Panel: Status quo election may still help avoid sequestration
The Nov. 6 elections largely affirmed the status quo in terms of President Obama, a Democrat-controlled Senate and a Republican-led House, but this may help prod lawmakers into making budgetary concessions especially in the face of sequestration, said an Nov. 7 Brookings Institution panel.
Isabel Sawhill, co-director of the Center on Children and Families and the Budgeting for National Priorities Project at Brookings, said that the economy is in a recovery and will continue to improve, as long as the sequestration is dealt with quickly. "The beginnings of a good deal" is already in place, she added.
Thomas Mann, a senior fellow of governance studies, says this potential for a deal should not be viewed as the two political parties coming together. The parties "don't want to work together beyond the immediate fiscal problem."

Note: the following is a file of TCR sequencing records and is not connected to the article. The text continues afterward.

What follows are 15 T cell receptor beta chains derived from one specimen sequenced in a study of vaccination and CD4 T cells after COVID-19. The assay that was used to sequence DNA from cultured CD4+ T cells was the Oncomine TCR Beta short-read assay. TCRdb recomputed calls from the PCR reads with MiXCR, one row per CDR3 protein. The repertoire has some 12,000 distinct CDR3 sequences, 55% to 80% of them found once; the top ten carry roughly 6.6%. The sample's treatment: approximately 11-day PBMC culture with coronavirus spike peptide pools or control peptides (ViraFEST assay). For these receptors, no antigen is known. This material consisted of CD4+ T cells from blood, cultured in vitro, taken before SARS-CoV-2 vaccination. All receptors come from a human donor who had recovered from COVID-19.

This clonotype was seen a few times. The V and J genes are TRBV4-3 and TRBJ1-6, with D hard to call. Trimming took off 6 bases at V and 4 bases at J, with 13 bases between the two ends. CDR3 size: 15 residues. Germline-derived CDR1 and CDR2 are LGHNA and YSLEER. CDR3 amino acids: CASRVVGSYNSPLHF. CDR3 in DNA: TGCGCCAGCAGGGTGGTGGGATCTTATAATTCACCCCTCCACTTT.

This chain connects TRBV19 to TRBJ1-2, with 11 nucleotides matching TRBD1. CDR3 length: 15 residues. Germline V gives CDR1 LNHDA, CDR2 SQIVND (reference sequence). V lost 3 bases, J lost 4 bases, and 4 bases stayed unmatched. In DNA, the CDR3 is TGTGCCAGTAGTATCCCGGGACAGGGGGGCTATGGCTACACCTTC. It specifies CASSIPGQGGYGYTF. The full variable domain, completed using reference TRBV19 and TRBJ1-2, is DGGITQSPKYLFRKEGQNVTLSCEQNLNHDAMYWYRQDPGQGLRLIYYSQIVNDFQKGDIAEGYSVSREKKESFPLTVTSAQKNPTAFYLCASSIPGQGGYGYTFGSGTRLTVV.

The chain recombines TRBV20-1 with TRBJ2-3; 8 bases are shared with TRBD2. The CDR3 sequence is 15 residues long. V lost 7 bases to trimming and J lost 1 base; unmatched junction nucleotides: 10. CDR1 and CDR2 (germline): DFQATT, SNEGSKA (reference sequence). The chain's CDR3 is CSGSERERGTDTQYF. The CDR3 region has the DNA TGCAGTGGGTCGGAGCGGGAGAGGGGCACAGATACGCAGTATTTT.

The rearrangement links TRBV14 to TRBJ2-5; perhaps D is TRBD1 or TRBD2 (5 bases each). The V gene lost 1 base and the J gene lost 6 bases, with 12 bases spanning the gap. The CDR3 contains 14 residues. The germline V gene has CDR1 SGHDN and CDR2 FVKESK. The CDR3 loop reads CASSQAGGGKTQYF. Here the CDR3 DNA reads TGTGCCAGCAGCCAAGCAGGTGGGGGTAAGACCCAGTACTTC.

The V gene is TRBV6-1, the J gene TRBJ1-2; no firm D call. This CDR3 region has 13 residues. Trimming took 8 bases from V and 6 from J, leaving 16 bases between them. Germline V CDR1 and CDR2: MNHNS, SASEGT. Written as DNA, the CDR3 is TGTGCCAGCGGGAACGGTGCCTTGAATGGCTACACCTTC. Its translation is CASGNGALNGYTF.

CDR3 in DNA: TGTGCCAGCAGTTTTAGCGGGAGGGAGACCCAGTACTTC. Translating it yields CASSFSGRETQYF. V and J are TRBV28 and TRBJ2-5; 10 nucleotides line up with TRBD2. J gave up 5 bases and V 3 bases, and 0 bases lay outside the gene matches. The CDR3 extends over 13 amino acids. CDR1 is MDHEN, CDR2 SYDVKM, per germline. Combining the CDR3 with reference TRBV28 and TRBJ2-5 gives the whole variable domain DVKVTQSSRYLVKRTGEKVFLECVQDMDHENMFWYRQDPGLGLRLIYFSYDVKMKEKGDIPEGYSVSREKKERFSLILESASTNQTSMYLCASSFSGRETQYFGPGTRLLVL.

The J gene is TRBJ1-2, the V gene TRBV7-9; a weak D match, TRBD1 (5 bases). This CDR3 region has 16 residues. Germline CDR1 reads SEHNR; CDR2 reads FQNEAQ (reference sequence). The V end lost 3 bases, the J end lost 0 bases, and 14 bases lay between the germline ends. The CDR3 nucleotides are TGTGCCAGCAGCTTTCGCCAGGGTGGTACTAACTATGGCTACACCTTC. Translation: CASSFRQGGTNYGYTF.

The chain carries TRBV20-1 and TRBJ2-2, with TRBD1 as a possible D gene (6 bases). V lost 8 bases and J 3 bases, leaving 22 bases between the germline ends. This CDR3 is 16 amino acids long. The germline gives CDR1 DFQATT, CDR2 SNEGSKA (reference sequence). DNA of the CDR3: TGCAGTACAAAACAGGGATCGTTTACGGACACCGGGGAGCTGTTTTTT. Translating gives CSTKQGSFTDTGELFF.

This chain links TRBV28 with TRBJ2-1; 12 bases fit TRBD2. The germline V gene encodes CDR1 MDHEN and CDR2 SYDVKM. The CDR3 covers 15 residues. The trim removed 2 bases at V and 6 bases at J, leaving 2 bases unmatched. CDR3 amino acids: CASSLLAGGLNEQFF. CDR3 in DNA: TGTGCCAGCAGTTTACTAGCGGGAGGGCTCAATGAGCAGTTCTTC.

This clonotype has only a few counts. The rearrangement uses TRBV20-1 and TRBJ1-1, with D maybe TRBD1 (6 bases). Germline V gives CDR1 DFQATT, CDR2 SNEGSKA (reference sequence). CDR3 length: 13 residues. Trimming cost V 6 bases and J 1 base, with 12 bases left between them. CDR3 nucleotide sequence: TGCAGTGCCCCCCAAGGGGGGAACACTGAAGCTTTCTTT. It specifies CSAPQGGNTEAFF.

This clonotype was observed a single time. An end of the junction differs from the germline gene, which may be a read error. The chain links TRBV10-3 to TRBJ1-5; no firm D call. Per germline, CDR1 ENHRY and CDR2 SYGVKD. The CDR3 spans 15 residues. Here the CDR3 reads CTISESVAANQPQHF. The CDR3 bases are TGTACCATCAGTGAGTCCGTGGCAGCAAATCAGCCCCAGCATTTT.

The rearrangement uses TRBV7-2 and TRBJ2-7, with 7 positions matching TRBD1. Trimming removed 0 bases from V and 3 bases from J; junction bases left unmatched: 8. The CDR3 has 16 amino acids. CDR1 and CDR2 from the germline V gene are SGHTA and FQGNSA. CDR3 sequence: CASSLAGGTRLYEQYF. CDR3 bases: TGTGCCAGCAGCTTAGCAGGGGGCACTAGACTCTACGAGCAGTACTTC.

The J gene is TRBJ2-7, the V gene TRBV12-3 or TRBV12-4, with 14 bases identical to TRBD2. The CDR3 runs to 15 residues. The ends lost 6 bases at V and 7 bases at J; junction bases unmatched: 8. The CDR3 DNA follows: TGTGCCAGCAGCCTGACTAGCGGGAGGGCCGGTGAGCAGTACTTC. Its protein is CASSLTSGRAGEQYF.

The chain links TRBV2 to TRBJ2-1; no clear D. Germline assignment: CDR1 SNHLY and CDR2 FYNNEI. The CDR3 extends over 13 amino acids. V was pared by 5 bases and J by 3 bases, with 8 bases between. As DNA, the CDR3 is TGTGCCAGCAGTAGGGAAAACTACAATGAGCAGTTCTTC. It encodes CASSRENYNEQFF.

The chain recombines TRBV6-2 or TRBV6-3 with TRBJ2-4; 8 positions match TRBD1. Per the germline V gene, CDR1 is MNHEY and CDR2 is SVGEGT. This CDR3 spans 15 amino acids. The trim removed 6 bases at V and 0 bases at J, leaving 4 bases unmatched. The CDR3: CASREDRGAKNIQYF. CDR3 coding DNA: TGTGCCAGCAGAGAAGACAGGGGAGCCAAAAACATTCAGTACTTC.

Sawhill agreed and said not to expect change or new legislation beyond emergency fiscal relief efforts in the near term. "We must allow for a period where things are messy" as the Republican party reorganizes.
A consensus among the panel was that pre-existing party lines and fiscal concerns played a very large role in the 2012 elections, but that outside money did not. Panelist Jonathan Rauch, a contributing editor to National Journal and The Atlantic, said "Super PACs and big money had very little impact on this election."
- watch or listen to the Brookings panel discussion